Jollibee Foods Corp., the largest Philippine restaurant operator, is looking toward foreign expansion and “opportunities” created by COVID-19 as it rebounds after historic losses induced by the pandemic.
After a restructure amid last year’s setback, Jollibee CEO Ernesto Tanmantiong plans to open 450 restaurants around the world this year while looking for acquisitions that could be funded with the company’s P57.5 billion in cash and short-term investments.
Tanmantiong still hopes to achieve a long-term goal of turning the Manila-based company into one of the world’s top five restaurant operators. Jollibee posted a P11.5 billion net loss last year -- its first annual loss in at least three decades -- as dining out was hammered by the virus.
“There are opportunities coming out of the pandemic,” Tanmantiong said in a Bloomberg interview. “We are constantly assessing these opportunities.”
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Jollibee, like restaurant chains around the world, faces a landscape altered by COVID-19. The Philippines sank into recession in 2020, and the strength of its expected recovery may be weaker than initially thought amid an escalation in cases and delayed national vaccination campaign. It has the second-highest number of infections in Southeast Asia, and mobility curbs imposed over the last year have hurt businesses -- with restaurants and tourism-related ventures among the hardest hit.
“Jollibee is betting long term that traffic will improve. It’s really a play on that,” Gerard Abad, who helps manage P25 billion as chief investment officer at AB Capital & Investment Corp., said. “Companies that succeed are those that make a bet when the environment is tough, but this looks like it will still be prolonged,” said Abad, who’s underweight on Jollibee.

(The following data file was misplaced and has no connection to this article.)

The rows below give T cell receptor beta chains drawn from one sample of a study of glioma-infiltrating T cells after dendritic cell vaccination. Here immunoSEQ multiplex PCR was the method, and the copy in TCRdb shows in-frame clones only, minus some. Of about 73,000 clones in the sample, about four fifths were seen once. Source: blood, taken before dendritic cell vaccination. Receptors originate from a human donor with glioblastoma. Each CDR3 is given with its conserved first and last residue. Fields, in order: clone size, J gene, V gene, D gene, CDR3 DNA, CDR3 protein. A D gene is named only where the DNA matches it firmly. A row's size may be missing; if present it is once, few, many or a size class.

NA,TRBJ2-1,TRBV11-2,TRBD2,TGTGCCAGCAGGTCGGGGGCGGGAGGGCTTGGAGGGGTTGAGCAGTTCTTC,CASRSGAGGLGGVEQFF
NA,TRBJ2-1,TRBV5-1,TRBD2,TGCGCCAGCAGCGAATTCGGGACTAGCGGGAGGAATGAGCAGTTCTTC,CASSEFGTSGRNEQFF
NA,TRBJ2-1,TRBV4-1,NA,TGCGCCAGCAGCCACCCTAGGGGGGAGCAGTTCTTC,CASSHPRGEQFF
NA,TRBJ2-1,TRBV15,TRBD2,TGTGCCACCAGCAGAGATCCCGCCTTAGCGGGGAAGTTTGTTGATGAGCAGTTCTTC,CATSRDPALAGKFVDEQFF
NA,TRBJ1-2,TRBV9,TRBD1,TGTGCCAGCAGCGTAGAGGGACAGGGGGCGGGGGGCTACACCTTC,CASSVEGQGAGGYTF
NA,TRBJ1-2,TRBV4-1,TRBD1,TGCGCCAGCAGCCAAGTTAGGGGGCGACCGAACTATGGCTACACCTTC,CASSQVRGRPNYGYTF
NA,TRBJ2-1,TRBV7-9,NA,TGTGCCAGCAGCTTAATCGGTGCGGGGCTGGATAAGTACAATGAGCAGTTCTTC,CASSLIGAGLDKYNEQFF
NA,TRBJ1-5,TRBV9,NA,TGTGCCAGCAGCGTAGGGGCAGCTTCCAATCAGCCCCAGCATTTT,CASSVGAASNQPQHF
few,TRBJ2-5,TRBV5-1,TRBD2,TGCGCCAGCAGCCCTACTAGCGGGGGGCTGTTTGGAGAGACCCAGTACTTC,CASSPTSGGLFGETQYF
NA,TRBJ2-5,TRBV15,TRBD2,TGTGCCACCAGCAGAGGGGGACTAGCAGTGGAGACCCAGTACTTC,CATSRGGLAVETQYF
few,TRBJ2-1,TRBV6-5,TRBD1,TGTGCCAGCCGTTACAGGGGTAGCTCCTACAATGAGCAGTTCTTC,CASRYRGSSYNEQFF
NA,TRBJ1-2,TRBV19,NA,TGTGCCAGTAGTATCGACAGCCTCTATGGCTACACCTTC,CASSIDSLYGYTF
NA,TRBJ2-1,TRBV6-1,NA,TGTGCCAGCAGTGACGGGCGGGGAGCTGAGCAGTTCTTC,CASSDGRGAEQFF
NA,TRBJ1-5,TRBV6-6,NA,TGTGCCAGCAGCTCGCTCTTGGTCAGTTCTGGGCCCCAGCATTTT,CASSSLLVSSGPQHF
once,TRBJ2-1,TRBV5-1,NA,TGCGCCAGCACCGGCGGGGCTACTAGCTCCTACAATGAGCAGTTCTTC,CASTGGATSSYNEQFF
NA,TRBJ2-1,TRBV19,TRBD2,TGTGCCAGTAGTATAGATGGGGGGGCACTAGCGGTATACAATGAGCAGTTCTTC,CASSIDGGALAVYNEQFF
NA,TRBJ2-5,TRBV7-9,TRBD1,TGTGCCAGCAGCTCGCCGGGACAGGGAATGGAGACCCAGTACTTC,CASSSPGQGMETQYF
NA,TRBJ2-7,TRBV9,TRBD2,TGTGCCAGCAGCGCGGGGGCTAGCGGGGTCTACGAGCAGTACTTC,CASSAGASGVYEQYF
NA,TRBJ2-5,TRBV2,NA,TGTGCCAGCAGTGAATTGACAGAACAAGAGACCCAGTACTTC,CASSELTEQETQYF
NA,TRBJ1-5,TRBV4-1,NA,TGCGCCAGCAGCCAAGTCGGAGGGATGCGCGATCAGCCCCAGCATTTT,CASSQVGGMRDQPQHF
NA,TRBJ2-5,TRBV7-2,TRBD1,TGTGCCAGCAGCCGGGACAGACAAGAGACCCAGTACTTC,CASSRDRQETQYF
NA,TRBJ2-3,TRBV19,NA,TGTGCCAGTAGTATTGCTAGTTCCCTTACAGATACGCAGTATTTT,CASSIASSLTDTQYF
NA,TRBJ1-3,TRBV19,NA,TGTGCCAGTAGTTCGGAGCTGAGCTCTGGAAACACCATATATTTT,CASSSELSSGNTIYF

In a bid to counter the impact of the virus, Jollibee -- known for dishes like crispy fried chicken and sweet spaghetti -- has spent P7 billion on what it calls a business transformation, including upgrades to its delivery and online sales platform.
Now that it’s on stable financial footing, Tanmantiong said the company can make acquisitions as big as The Coffee Bean & Tea Leaf, its largest purchase ever at $350 million in 2019. There are brands it is interested in, “except that at this time we cannot reveal them yet because we’re doing proper due diligence and assessment,” he said.
Jollibee is pushing for more expansion abroad than at home for a second year.
Some 80% of 2021’s new stores will be overseas and this will be “equally split” among China, North America and Southeast Asia, Tanmantiong said. By 2025, half of its sales will come from abroad -- a goal the pandemic pushed back by a year or two, he said. At the end of 2020, 58% of sales came from the Philippines.
“We are now in expansion mode in preparation for the full recovery from the pandemic and this will continue in the next few years,” Tanmantiong said. “We are investing more in foreign markets especially in markets where they have recovered fast from the pandemic.”
While Jollibee closed 486 stores in 2020, it also opened some new ones, and overall had 147 fewer open at the end of last year compared to the end of 2019. Jollibee had more than 5,800 outlets in 33 markets worldwide at the end of last year.
Its shares rose 0.7% in Manila trading on Tuesday, tracking the Philippine benchmark stock index’s 0.1% advance. The stock is down 7% this year, extending a 9.6% loss in 2020.
Tanmantiong said he plans to bring back Jollibee’s earnings and growth to pre-pandemic levels by 2022, and double its organic business in four to five years.
The restructuring and authorities’ easing of virus measures put Jollibee in the black in the fourth quarter last year, ending three straight quarters of losses and helping lift its cash balance by 2.3% to 23.4 billion pesos by the end of 2020.
Since releasing 2020 earnings in February, Jollibee had six stock rating upgrades with Morgan Stanley lifting it to overweight. Jollibee is seen to post a 4.12 billion peso net income this year -- jumping to 6.16 billion pesos in 2022 -- according to averages of analyst estimates by Bloomberg.
The estimates are “attainable,” Tanmantiong said. “The challenge is really the availability of the vaccine and how soon we can achieve herd immunity.”